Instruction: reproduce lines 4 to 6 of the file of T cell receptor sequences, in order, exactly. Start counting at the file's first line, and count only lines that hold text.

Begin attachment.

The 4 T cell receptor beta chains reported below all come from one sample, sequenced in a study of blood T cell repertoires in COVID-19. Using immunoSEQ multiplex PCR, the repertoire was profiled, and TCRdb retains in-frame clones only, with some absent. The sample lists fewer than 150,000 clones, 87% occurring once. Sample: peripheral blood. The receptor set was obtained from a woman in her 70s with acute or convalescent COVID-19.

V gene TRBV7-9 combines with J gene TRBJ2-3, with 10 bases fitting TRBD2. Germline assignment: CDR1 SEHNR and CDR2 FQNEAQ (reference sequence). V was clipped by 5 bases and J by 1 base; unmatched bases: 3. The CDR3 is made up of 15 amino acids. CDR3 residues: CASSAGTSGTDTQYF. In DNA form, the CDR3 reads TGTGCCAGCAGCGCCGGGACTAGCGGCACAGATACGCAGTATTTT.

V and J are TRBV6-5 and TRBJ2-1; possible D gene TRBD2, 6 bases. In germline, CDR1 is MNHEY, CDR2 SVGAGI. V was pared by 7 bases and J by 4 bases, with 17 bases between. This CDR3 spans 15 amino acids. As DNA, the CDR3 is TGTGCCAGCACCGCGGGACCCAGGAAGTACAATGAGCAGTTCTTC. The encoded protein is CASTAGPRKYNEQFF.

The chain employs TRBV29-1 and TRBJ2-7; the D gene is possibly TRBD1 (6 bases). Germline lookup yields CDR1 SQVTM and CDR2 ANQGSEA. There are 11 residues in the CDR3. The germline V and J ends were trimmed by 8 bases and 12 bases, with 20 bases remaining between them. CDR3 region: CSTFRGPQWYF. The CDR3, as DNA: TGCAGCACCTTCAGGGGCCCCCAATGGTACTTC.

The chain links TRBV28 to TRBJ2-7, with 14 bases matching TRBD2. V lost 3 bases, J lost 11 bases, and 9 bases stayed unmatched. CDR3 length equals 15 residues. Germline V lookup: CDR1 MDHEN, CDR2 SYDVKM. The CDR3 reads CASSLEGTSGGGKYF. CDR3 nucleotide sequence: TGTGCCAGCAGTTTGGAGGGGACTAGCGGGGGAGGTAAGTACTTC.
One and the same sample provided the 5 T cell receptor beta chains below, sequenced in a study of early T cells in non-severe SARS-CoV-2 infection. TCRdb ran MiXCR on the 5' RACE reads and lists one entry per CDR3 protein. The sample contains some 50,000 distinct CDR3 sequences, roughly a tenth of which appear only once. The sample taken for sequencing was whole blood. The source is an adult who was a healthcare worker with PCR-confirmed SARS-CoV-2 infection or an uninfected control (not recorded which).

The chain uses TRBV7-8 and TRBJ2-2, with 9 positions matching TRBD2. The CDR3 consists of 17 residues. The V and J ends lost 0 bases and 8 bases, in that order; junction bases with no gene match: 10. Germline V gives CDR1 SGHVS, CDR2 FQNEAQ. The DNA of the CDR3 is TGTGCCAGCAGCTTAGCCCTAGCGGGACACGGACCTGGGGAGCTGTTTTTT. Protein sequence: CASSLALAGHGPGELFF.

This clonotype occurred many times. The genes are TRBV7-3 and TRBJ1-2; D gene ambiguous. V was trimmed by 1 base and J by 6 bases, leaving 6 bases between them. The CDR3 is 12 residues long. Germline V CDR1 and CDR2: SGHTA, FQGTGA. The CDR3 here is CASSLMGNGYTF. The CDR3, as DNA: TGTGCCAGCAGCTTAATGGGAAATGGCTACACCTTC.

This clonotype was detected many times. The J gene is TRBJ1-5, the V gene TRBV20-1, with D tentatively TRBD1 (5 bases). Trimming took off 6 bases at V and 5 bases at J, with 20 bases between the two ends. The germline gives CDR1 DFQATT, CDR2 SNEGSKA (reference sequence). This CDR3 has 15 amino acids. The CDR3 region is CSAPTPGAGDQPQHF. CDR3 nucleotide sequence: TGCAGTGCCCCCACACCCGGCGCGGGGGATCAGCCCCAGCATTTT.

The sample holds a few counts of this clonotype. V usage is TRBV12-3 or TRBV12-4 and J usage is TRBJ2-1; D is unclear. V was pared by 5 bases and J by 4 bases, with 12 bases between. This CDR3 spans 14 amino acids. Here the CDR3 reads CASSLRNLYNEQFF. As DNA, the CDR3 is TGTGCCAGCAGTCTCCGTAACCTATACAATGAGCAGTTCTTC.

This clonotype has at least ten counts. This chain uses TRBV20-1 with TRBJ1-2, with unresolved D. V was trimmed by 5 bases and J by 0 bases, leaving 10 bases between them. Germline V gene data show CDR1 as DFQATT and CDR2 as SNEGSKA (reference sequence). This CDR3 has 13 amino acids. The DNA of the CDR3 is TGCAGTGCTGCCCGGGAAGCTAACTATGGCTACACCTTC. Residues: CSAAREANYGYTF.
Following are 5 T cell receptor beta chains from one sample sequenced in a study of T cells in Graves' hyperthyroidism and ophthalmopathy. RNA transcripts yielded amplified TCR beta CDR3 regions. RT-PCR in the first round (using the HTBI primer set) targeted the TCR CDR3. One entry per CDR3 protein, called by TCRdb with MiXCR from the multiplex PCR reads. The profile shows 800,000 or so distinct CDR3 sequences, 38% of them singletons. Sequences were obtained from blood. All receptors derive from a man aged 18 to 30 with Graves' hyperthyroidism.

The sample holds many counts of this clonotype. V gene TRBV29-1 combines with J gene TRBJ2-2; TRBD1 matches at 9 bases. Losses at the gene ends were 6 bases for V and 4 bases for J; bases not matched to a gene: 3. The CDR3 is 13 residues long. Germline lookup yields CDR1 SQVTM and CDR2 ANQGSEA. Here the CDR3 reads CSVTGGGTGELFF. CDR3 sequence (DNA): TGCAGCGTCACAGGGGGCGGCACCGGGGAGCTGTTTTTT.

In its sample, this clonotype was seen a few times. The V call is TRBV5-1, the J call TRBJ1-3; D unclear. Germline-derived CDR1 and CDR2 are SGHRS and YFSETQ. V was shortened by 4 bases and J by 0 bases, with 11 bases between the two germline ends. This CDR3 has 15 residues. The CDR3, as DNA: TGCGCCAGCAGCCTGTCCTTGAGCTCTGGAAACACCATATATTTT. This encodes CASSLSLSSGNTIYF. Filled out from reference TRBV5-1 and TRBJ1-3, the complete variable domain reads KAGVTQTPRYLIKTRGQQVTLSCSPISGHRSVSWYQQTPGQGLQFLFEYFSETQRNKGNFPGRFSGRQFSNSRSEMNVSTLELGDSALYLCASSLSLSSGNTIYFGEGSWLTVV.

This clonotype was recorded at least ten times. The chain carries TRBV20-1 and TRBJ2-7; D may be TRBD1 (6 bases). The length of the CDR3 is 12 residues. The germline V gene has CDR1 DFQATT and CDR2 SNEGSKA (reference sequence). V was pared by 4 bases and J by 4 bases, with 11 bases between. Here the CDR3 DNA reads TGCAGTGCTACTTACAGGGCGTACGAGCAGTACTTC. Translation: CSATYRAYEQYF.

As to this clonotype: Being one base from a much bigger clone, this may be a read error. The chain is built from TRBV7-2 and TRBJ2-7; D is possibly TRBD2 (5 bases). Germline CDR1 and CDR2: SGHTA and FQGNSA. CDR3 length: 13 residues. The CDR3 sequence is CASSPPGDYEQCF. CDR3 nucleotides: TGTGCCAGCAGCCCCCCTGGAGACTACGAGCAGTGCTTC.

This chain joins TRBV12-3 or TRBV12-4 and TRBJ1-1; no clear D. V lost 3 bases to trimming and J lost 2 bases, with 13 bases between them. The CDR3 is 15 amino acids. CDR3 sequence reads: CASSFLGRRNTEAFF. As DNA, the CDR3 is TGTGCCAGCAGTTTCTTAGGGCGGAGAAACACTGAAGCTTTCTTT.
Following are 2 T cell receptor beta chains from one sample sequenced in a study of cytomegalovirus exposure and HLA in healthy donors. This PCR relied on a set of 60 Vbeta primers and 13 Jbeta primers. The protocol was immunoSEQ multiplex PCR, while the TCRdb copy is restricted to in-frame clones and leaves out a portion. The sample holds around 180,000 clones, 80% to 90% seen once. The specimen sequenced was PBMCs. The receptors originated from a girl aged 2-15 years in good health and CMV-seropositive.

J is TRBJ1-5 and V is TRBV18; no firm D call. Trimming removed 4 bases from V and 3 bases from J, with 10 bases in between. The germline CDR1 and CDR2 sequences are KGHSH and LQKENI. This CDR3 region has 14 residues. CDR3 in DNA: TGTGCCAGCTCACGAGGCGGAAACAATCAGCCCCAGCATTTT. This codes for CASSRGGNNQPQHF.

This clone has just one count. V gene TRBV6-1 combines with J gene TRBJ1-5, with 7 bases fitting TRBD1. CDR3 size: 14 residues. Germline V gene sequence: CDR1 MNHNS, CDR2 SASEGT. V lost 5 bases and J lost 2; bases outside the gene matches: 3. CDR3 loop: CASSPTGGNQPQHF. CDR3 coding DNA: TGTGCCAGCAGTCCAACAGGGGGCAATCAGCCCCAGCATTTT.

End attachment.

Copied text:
The chain employs TRBV29-1 and TRBJ2-7; the D gene is possibly TRBD1 (6 bases). Germline lookup yields CDR1 SQVTM and CDR2 ANQGSEA. There are 11 residues in the CDR3. The germline V and J ends were trimmed by 8 bases and 12 bases, with 20 bases remaining between them. CDR3 region: CSTFRGPQWYF. The CDR3, as DNA: TGCAGCACCTTCAGGGGCCCCCAATGGTACTTC.

The chain links TRBV28 to TRBJ2-7, with 14 bases matching TRBD2. V lost 3 bases, J lost 11 bases, and 9 bases stayed unmatched. CDR3 length equals 15 residues. Germline V lookup: CDR1 MDHEN, CDR2 SYDVKM. The CDR3 reads CASSLEGTSGGGKYF. CDR3 nucleotide sequence: TGTGCCAGCAGTTTGGAGGGGACTAGCGGGGGAGGTAAGTACTTC.
One and the same sample provided the 5 T cell receptor beta chains below, sequenced in a study of early T cells in non-severe SARS-CoV-2 infection. TCRdb ran MiXCR on the 5' RACE reads and lists one entry per CDR3 protein. The sample contains some 50,000 distinct CDR3 sequences, roughly a tenth of which appear only once. The sample taken for sequencing was whole blood. The source is an adult who was a healthcare worker with PCR-confirmed SARS-CoV-2 infection or an uninfected control (not recorded which).